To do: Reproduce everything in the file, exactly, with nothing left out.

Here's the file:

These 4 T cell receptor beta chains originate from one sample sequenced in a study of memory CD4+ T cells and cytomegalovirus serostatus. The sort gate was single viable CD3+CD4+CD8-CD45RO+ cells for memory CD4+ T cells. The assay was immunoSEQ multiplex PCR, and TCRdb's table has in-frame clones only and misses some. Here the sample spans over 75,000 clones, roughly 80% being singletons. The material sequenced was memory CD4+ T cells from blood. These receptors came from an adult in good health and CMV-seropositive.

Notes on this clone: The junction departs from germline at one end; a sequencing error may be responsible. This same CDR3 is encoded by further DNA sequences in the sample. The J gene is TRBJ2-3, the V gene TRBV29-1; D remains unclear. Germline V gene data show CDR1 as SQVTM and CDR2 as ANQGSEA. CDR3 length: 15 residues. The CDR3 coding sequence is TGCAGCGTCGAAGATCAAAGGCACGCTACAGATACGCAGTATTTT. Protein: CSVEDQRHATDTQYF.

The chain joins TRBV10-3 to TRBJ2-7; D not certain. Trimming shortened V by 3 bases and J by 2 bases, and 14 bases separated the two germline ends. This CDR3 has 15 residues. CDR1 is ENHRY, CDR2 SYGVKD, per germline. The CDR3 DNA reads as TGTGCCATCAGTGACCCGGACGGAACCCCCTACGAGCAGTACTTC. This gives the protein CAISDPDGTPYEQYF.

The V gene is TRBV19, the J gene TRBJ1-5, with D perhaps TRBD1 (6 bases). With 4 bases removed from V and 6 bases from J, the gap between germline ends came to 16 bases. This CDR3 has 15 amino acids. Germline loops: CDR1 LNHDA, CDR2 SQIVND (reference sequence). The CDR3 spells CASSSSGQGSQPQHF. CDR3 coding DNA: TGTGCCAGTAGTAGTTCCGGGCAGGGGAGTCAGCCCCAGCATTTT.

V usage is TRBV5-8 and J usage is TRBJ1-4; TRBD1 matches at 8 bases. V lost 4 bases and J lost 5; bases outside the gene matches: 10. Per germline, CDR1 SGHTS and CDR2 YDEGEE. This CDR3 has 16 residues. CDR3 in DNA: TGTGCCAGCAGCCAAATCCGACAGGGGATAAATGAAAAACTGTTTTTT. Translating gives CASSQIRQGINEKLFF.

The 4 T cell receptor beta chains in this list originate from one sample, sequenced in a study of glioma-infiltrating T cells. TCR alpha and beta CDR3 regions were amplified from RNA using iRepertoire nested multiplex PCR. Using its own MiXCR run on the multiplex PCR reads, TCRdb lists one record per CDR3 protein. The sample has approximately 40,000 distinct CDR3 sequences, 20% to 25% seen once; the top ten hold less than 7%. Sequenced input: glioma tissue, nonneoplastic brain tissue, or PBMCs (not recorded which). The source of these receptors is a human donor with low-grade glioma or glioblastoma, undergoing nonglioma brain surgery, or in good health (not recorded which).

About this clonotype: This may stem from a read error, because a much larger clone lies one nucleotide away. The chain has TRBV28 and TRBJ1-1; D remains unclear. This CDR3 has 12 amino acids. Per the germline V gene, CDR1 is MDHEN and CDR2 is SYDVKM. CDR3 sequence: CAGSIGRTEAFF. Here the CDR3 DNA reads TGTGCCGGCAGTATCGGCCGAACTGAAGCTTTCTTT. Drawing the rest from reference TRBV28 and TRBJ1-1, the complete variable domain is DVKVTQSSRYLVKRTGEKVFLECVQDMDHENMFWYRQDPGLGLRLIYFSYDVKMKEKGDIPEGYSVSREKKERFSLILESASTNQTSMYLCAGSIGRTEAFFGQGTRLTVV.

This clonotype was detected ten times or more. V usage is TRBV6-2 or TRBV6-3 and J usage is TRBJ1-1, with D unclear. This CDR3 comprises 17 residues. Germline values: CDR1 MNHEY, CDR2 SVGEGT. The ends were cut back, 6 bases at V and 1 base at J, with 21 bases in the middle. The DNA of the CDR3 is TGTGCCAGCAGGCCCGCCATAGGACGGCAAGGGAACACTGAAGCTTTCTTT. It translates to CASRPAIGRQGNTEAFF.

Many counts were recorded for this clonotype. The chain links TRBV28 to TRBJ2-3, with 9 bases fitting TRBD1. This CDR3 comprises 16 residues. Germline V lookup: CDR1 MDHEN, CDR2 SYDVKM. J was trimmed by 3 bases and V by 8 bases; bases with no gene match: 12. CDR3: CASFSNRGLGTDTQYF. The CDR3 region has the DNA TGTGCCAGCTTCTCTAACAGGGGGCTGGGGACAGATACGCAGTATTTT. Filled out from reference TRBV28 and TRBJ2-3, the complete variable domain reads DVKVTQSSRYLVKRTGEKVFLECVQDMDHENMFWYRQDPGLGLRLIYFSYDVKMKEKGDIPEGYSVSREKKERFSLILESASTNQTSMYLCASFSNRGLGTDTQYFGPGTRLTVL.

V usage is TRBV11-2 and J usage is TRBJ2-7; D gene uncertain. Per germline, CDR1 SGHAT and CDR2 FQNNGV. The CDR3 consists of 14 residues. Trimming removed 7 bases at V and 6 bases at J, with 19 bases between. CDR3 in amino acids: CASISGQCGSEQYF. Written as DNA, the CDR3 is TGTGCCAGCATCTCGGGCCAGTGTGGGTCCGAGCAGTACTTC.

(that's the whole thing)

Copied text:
These 4 T cell receptor beta chains originate from one sample sequenced in a study of memory CD4+ T cells and cytomegalovirus serostatus. The sort gate was single viable CD3+CD4+CD8-CD45RO+ cells for memory CD4+ T cells. The assay was immunoSEQ multiplex PCR, and TCRdb's table has in-frame clones only and misses some. Here the sample spans over 75,000 clones, roughly 80% being singletons. The material sequenced was memory CD4+ T cells from blood. These receptors came from an adult in good health and CMV-seropositive.

Notes on this clone: The junction departs from germline at one end; a sequencing error may be responsible. This same CDR3 is encoded by further DNA sequences in the sample. The J gene is TRBJ2-3, the V gene TRBV29-1; D remains unclear. Germline V gene data show CDR1 as SQVTM and CDR2 as ANQGSEA. CDR3 length: 15 residues. The CDR3 coding sequence is TGCAGCGTCGAAGATCAAAGGCACGCTACAGATACGCAGTATTTT. Protein: CSVEDQRHATDTQYF.

The chain joins TRBV10-3 to TRBJ2-7; D not certain. Trimming shortened V by 3 bases and J by 2 bases, and 14 bases separated the two germline ends. This CDR3 has 15 residues. CDR1 is ENHRY, CDR2 SYGVKD, per germline. The CDR3 DNA reads as TGTGCCATCAGTGACCCGGACGGAACCCCCTACGAGCAGTACTTC. This gives the protein CAISDPDGTPYEQYF.

The V gene is TRBV19, the J gene TRBJ1-5, with D perhaps TRBD1 (6 bases). With 4 bases removed from V and 6 bases from J, the gap between germline ends came to 16 bases. This CDR3 has 15 amino acids. Germline loops: CDR1 LNHDA, CDR2 SQIVND (reference sequence). The CDR3 spells CASSSSGQGSQPQHF. CDR3 coding DNA: TGTGCCAGTAGTAGTTCCGGGCAGGGGAGTCAGCCCCAGCATTTT.

V usage is TRBV5-8 and J usage is TRBJ1-4; TRBD1 matches at 8 bases. V lost 4 bases and J lost 5; bases outside the gene matches: 10. Per germline, CDR1 SGHTS and CDR2 YDEGEE. This CDR3 has 16 residues. CDR3 in DNA: TGTGCCAGCAGCCAAATCCGACAGGGGATAAATGAAAAACTGTTTTTT. Translating gives CASSQIRQGINEKLFF.

The 4 T cell receptor beta chains in this list originate from one sample, sequenced in a study of glioma-infiltrating T cells. TCR alpha and beta CDR3 regions were amplified from RNA using iRepertoire nested multiplex PCR. Using its own MiXCR run on the multiplex PCR reads, TCRdb lists one record per CDR3 protein. The sample has approximately 40,000 distinct CDR3 sequences, 20% to 25% seen once; the top ten hold less than 7%. Sequenced input: glioma tissue, nonneoplastic brain tissue, or PBMCs (not recorded which). The source of these receptors is a human donor with low-grade glioma or glioblastoma, undergoing nonglioma brain surgery, or in good health (not recorded which).

About this clonotype: This may stem from a read error, because a much larger clone lies one nucleotide away. The chain has TRBV28 and TRBJ1-1; D remains unclear. This CDR3 has 12 amino acids. Per the germline V gene, CDR1 is MDHEN and CDR2 is SYDVKM. CDR3 sequence: CAGSIGRTEAFF. Here the CDR3 DNA reads TGTGCCGGCAGTATCGGCCGAACTGAAGCTTTCTTT. Drawing the rest from reference TRBV28 and TRBJ1-1, the complete variable domain is DVKVTQSSRYLVKRTGEKVFLECVQDMDHENMFWYRQDPGLGLRLIYFSYDVKMKEKGDIPEGYSVSREKKERFSLILESASTNQTSMYLCAGSIGRTEAFFGQGTRLTVV.

This clonotype was detected ten times or more. V usage is TRBV6-2 or TRBV6-3 and J usage is TRBJ1-1, with D unclear. This CDR3 comprises 17 residues. Germline values: CDR1 MNHEY, CDR2 SVGEGT. The ends were cut back, 6 bases at V and 1 base at J, with 21 bases in the middle. The DNA of the CDR3 is TGTGCCAGCAGGCCCGCCATAGGACGGCAAGGGAACACTGAAGCTTTCTTT. It translates to CASRPAIGRQGNTEAFF.

Many counts were recorded for this clonotype. The chain links TRBV28 to TRBJ2-3, with 9 bases fitting TRBD1. This CDR3 comprises 16 residues. Germline V lookup: CDR1 MDHEN, CDR2 SYDVKM. J was trimmed by 3 bases and V by 8 bases; bases with no gene match: 12. CDR3: CASFSNRGLGTDTQYF. The CDR3 region has the DNA TGTGCCAGCTTCTCTAACAGGGGGCTGGGGACAGATACGCAGTATTTT. Filled out from reference TRBV28 and TRBJ2-3, the complete variable domain reads DVKVTQSSRYLVKRTGEKVFLECVQDMDHENMFWYRQDPGLGLRLIYFSYDVKMKEKGDIPEGYSVSREKKERFSLILESASTNQTSMYLCASFSNRGLGTDTQYFGPGTRLTVL.

V usage is TRBV11-2 and J usage is TRBJ2-7; D gene uncertain. Per germline, CDR1 SGHAT and CDR2 FQNNGV. The CDR3 consists of 14 residues. Trimming removed 7 bases at V and 6 bases at J, with 19 bases between. CDR3 in amino acids: CASISGQCGSEQYF. Written as DNA, the CDR3 is TGTGCCAGCATCTCGGGCCAGTGTGGGTCCGAGCAGTACTTC.